For example, you can’t really use the Asset Sever in any type of way outside of Unity. As far as I know, there aren’t many project management tools you can use with Unity, which are also integrated (however, this one looks very good). I can, however, easily use Unity and Git and Redmine together, without too much of a drop in the workflow, compared to just using the Asset Server.
For example, within Redmine, I can create a task (called issues in Redmine), something along the lines of “Make Project Great!”. After creating this issue, Redmine will assign it a number. I now have task “Issue #277: Make Project Great”.
So, now to Unity. After ‘x’ hours, I’ve made a bunch of changes to my project, all of them related to issue #277. So, I save my work, and commit this to my local repository. But, let’s make the commit look like this:
shawn@SHAWN-PC ~/Desktop/TestProject (master) $ git status # On branch master # Changes not staged for commit: # (use "git add <file>..." to update what will be committed) # (use "git checkout -- <file>..." to discard changes in working directory) # # modified: Assets/Example.cs # modified: Assets/ExampleScene.unity # no changes added to commit (use "git add" and/or "git commit -a") shawn@SHAWN-PC ~/Desktop/TestProject (master) $ git add . shawn@SHAWN-PC ~/Desktop/TestProject (master) $ git ci -m "Did really cool things; refs #277" [master 1b2b47e] Did really cool things; refs #277 2 files changed, 4 insertions(+), 6 deletions(-) shawn@SHAWN-PC ~/Desktop/TestProject (master) $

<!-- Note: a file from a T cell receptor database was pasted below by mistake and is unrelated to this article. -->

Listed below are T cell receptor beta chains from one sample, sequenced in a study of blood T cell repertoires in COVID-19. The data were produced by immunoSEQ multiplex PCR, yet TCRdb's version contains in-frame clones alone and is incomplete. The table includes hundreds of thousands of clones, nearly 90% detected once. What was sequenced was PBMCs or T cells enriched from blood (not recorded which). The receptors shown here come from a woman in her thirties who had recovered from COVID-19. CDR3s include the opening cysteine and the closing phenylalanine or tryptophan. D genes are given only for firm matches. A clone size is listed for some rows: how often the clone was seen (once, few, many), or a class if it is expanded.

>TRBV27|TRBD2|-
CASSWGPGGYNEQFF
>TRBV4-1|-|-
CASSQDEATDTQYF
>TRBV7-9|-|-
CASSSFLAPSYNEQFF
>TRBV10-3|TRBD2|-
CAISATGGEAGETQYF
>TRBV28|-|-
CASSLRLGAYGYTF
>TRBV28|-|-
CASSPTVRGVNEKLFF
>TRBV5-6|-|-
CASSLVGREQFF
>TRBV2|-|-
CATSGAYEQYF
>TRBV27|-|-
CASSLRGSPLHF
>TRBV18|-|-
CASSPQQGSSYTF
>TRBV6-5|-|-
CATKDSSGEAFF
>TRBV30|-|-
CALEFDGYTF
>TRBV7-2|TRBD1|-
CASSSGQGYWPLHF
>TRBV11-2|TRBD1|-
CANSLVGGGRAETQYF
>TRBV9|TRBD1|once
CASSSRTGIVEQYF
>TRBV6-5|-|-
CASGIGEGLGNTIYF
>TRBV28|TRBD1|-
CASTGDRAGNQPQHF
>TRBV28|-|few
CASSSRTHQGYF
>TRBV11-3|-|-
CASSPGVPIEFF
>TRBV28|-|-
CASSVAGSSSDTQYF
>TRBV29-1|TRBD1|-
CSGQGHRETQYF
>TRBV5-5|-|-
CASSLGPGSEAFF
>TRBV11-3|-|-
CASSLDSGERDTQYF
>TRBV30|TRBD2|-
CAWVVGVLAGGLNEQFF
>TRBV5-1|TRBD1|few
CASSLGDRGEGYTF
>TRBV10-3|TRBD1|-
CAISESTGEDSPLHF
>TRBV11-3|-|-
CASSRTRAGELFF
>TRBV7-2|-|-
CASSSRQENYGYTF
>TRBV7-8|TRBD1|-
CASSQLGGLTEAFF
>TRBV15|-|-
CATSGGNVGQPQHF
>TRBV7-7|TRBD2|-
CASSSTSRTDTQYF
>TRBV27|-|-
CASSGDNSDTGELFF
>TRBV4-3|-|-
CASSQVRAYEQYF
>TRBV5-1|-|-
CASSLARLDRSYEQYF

The ‘ref #277’ does what one may assume it does. It references issue #277 in Redmine. Rather, it will, once I push it to the remote repository. So….
shawn@SHAWN-PC ~/Desktop/TestProject (master) $ git push mainRemote Counting objects: 9, done. Delta compression using up to 4 threads. Compressing objects: 100% (5/5), done. Writing objects: 100% (5/5), 1.58 KiB, done. Total 5 (delta 2), reused 0 (delta 0) To firstname.lastname@example.org:/home/shawn/Redmine/gitRepos/testRemote/testRemote.git 45bcf31..1b2b47e master -> master
And after pushing, let’s take a look at our repository page in Redmine again:
The commit message shows up, and the ‘#277’ is linked. If we click on it, we’re brought directly to the issue we created beforehand. And now, we can even see this commit show up on that page: